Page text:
We recently received an email from a very distraught wife. She told us that, out of the blue, her husband of 23 years told her that he didn’t love her anymore. She was shocked, of course, but as she been to investigate a little further, it became more and more apparent that her husband was showing signs of depression.
He said that he didn’t want to feel old, that she didn’t provide any excitement. He responds to her questions about it only with, “I don’t know.”
If this sounds even remotely familiar, you know how difficult it can be. See, the largest hurdle with depression is that it paints the entire world gray – people suffering from depression can’t see the good in things, and because they feel so miserable, they often will begin to place blame on their spouse, their job, their family, their life in general!
This happens because when someone feels so miserable, their brain needs to find a reason (or reasons) for why they feel that way. Depression has many causes and can be difficult to diagnose, but one of the more common embodiments comes in the form of the “midlife crisis.”
Essentially, a midlife crisis is when feelings of depression collide with a broad evaluation of one’s own life. In examining their lives, people suffering through these crises basically discover that their present life is not what they thought it would be, and their knee-jerk solution is to seek massive changes, no matter how destructive their choices might be to their family – or their own long-term happiness.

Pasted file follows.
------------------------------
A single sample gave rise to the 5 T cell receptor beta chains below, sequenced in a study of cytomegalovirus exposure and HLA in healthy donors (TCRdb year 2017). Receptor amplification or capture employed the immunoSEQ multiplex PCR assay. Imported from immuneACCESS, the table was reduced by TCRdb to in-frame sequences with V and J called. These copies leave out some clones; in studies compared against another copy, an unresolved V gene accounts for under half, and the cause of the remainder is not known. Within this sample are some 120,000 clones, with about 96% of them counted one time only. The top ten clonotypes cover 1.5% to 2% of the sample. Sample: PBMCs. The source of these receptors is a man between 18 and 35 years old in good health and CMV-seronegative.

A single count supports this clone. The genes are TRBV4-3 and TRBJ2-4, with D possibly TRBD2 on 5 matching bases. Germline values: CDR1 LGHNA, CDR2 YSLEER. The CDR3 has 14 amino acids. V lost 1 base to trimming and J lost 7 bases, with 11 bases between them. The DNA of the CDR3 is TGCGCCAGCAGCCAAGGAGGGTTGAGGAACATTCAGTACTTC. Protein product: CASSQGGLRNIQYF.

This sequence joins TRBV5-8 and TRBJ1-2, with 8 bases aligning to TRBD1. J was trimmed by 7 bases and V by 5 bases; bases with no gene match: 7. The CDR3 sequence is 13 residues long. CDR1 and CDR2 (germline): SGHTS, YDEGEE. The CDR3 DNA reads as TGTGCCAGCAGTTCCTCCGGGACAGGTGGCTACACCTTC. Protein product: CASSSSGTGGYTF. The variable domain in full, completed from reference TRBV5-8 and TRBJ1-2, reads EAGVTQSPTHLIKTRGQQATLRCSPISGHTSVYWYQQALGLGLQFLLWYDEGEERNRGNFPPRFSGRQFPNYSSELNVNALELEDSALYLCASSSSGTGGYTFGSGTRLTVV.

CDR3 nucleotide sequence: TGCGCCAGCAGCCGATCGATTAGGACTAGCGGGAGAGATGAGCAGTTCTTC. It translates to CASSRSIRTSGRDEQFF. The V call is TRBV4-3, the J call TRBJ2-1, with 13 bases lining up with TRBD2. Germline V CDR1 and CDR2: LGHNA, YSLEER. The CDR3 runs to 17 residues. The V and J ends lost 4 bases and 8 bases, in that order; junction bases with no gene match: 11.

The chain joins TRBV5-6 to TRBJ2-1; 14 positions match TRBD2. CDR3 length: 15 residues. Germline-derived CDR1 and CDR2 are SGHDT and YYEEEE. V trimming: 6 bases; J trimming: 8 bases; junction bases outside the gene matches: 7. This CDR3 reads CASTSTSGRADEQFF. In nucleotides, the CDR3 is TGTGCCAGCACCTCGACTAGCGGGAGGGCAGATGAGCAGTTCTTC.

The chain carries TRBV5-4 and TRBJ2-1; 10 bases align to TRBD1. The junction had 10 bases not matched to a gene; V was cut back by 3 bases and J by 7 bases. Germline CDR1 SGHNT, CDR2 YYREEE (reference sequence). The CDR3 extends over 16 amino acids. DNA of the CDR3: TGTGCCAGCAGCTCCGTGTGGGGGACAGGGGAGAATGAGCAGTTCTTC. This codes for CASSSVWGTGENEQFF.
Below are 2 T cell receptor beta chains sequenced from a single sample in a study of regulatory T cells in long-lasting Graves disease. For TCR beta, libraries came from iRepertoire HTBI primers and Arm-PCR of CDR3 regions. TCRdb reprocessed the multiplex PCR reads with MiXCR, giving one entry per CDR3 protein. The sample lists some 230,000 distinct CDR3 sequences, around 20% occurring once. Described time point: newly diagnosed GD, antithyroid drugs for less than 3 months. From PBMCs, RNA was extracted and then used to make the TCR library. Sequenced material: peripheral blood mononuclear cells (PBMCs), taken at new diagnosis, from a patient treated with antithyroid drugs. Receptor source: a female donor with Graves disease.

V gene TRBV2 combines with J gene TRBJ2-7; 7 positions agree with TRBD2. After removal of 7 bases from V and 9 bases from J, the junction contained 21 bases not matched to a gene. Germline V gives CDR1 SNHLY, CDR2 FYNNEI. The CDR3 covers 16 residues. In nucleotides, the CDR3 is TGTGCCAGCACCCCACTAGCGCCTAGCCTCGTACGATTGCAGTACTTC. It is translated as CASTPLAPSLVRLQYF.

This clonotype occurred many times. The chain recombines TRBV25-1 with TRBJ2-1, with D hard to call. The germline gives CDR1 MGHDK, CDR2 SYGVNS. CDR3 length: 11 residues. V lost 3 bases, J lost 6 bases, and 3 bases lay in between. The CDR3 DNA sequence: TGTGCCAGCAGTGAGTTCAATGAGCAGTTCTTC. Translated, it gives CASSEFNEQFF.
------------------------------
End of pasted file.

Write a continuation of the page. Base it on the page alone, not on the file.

This desperate attempt to find some sense of happiness can cause people to quit their jobs, separate from their spouses, make frivolous purchases, etc. – they are willing to throw their lives in the blender to try to make some sense of the unhappiness they can’t escape.
The main problem here is that depression feels helpless and hopeless, so many sufferers are already convinced that no one can help them.
So, if your spouse is showing some of this behavior, what can you possibly do?
How To Save Your Marriage And Help Your Husband Fall Back In Love
The FIRST step is letting them know, in no uncertain terms, that you aren’t giving up on them, and you aren’t giving up on your marriage. The next part is more difficult – helping your spouse seek professional help, instead of trying to navigate the problems on their own.
This may be a little different for everyone, but it helps if you let them know that they don’t have to feel they way they do, that there IS help out there if they are willing to try it (remind them that all they have to do it try – no obligation to stick with any one method or professional).
Even if your spouse is trying to push you away (along with everyone else), you made a promise to support and love one another through thick and thin, and in this scenario, your spouse truly does need your help.
I like to use this analogy: you don’t scrap your car when it runs out of gas, right?
If your spouse is suffering from depression, it doesn’t mean your marriage is over or that your life together is destroyed – it means you and the one you love have a big challenge to overcome, but it’s not impossible by any means.